That popularity, despite the revelations that have emerged in Brazil’s massive “Car Wash” (Lava Jato) probe, has for the most part remained. While some who continue to support Lula the charges against him. “These things are quickly forgotten,” said Caroline Marques, a 22-year-old graphic designer, who says she still supports da Silva. “They’re all thieves, but he’s the lesser evil.”
‘NO PLAN B’
On Thursday, a day after the corruption conviction against him was upheld, Lula insisted that he’ll be on October’s presidential ballot, though he also appeared to acknowledge that he could be sidelined. The comments to high-ranking members of the PT underscored the conundrum facing the party that governed Brazil between 2003 and 2016: its best chance of winning the presidency rests with Lula, but the once wildly popular former leader may ultimately be ineligible or even jailed.
His chances went down sharply after the appellate court upheld a graft conviction against him and increased the sentence to more than 12 years. “I hope this candidacy does not depend on Lula,” the former leader told Thursday’s meeting, hinting that others in the PT must be ready to carry forward its vision for the country. “You have to put the Brazilian people in motion.” Party stalwarts at Thursday’s meeting, however, doubled down on their insistence that Lula run. “There is no plan B to [his] candidacy,” said party chair Gleisi Hoffmann. “Lula is plan A to Z.” The party intends to register him on August 15, the last day to do so – even if he is in jail. Lula knows the fight is on. “While this heart still beats, and while these eyes still see and while this brain still thinks, the struggle is not over,” he promised on Wednesday.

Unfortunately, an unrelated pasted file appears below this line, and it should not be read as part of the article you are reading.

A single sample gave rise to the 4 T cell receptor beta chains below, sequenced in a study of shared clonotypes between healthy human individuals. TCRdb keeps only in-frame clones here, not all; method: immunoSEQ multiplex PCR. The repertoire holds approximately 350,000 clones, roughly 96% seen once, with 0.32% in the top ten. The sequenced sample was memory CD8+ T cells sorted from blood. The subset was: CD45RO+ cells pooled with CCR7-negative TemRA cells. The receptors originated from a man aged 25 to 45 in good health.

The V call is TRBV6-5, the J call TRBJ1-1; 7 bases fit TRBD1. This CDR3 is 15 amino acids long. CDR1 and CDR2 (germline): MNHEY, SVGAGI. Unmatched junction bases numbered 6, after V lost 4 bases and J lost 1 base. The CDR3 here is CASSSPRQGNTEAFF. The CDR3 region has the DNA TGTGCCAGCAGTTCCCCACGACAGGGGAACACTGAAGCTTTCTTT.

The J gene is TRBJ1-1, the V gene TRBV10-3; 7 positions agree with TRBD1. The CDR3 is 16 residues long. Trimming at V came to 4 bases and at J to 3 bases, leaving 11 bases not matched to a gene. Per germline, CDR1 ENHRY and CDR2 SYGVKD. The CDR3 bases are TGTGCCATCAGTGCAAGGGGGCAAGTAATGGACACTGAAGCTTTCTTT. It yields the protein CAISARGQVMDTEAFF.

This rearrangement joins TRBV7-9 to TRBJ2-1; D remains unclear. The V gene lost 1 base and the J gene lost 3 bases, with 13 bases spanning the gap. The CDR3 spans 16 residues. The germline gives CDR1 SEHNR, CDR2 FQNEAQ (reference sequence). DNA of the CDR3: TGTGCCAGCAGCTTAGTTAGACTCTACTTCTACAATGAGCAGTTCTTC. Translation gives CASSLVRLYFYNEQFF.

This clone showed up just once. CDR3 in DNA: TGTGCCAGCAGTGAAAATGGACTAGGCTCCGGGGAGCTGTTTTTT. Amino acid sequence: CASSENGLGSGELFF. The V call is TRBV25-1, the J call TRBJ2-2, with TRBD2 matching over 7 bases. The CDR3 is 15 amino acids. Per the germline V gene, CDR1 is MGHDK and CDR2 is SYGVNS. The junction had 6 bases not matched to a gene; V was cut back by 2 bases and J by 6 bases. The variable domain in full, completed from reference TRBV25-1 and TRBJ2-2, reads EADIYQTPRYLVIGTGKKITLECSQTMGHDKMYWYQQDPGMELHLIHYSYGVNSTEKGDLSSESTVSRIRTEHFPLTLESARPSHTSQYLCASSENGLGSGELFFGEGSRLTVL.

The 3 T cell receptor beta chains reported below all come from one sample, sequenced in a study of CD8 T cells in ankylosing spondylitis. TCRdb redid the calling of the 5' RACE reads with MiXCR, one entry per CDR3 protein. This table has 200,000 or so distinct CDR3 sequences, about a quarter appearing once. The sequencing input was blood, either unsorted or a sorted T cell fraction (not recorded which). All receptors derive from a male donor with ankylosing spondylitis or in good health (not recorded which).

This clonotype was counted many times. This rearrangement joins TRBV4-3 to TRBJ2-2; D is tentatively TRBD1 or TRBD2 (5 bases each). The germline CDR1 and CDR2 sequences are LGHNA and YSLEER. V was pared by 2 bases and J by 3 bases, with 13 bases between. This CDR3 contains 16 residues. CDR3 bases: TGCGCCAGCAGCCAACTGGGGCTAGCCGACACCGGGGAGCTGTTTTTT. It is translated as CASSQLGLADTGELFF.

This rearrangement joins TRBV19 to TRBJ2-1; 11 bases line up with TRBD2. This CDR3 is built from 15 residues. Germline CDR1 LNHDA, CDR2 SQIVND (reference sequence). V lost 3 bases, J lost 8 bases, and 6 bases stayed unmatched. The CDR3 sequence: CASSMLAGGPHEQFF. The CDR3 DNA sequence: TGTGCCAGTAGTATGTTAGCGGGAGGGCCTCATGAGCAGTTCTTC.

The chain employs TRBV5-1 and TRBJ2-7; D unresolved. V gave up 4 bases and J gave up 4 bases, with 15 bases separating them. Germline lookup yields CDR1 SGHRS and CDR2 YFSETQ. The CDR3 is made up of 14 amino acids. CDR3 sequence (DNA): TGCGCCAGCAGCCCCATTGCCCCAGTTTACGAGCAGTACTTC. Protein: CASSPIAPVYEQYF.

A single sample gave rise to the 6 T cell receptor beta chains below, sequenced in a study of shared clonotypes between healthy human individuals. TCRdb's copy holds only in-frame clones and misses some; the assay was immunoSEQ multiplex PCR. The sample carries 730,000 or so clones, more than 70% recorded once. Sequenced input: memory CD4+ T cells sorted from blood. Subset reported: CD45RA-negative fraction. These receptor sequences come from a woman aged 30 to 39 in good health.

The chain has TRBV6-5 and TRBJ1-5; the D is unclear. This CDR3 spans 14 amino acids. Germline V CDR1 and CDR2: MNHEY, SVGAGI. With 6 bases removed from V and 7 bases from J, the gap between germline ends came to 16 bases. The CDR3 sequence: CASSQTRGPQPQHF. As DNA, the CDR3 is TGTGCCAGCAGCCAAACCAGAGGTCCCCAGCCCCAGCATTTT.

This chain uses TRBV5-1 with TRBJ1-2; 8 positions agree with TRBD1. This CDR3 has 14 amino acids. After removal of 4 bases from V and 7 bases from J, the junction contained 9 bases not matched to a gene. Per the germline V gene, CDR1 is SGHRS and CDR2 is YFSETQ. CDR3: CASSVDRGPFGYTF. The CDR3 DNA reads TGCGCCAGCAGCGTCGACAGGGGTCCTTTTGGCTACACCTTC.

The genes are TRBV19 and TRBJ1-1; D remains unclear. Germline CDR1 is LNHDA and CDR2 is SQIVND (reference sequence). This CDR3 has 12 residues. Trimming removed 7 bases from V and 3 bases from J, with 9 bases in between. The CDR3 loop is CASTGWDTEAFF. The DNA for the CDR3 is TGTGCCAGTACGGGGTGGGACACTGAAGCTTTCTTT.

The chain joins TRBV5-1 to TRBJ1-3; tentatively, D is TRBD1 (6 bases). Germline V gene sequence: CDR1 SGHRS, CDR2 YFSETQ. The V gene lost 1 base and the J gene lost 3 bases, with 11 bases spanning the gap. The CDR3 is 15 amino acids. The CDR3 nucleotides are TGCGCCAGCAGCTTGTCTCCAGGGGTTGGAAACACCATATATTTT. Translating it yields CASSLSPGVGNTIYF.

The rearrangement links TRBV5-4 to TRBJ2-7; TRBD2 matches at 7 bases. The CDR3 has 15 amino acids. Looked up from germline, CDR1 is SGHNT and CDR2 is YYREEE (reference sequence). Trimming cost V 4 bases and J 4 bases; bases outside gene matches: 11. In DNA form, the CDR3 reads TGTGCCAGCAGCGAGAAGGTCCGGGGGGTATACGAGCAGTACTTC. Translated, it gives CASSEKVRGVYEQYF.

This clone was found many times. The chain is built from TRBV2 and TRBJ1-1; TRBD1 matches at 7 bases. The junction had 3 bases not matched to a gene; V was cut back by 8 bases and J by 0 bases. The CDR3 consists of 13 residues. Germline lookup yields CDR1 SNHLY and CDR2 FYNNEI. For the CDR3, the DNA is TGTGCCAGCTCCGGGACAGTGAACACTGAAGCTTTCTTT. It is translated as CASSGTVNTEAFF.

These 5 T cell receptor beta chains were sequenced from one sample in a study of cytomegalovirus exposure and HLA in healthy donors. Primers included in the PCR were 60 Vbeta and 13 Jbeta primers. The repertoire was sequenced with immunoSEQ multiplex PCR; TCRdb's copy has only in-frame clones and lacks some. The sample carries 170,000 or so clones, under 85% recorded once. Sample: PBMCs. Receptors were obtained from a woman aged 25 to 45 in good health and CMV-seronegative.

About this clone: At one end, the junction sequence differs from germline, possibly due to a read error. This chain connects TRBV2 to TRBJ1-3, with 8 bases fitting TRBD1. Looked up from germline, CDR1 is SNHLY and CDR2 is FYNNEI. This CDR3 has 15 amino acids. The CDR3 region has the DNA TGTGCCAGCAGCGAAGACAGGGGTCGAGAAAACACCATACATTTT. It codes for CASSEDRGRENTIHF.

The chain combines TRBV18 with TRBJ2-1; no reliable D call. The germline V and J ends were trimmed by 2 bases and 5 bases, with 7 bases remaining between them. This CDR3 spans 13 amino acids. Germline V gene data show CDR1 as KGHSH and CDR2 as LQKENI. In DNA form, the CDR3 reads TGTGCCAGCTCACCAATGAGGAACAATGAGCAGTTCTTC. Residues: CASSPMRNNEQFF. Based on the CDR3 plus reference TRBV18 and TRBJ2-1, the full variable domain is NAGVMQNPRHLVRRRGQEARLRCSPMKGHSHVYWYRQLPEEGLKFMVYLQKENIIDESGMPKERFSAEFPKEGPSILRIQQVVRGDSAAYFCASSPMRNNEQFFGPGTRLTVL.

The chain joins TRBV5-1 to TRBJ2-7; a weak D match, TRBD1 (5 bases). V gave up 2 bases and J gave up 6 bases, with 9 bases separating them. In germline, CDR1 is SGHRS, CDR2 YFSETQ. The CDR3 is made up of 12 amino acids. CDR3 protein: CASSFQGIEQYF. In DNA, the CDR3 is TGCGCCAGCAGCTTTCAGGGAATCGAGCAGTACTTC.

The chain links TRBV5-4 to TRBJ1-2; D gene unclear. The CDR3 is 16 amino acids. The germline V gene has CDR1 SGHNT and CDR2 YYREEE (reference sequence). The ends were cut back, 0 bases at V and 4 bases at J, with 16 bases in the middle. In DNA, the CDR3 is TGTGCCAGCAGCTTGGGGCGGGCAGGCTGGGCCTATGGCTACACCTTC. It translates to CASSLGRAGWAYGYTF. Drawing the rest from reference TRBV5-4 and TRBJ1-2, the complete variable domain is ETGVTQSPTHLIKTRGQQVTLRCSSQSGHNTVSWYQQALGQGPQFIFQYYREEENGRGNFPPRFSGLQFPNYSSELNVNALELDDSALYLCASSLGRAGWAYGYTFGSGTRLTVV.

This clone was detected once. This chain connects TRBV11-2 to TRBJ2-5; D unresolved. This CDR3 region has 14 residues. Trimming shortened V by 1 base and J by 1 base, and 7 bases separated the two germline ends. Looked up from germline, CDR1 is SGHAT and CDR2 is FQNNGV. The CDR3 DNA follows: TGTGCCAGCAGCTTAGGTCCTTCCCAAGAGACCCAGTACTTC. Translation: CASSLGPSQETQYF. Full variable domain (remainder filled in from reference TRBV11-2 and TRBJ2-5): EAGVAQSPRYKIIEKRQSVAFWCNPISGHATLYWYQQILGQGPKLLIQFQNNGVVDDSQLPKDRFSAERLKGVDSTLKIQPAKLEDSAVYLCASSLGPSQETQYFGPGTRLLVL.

Macri praises Lula ruling, as reaction sweeps across Latin America. Shockwaves rippled throughout Latin America this week after the Brazil Judiciary upheld the conviction of Luiz Inácio Lula da Silva on charges of corruption and money-laundering, a move that places the former president’s hopes of reelection in jeopardy. President Mauricio Macri, speaking alongside World Economic Forum President Børge Brende in Davos on Thursday, broke his silence to celebrate the decision and encourage further investigation in order to “know the truth.”
“What Brazil has done is extraordinary with respect to the future, even though meanwhile it’s provoked a great crisis,” Macri said.
In contrast, former president Cristina Fernández de Kirchner expressed her support of Lula on social media, tweeting: “We stand with Lula and the people of Brazil. #JusticiaPorLula.” Current Brazil President Michel Temer requested his Cabinet ministers make no public comments, fearing that any praise may lead to accusations from Lula of a targeted campaign against him. In an interview to Folha de S. Paulo on January 18, Temer reiterated that he wouldn’t want Lula removed from the election, but instead would like him to continue running for president.
Lula has also received support from popular figures and politicians across Latin America. Football legend Diego Maradona expressed his support on Facebook by posting a photo of a jersey emblazoned with Lula’s name and the caption, “Dear Lula, the Diego is with you.” Bolivian President Evo Morales also tweeted out words of solidarity for his close ally. “Unjustly sentenced, our brother Lula da Silva is a victim of a conspiracy that seeks to impede him from being candidate and winning the elections with the support of the public to whom he dedicated himself his whole life.”
Lula is expected to appeal the decision to uphold the conviction.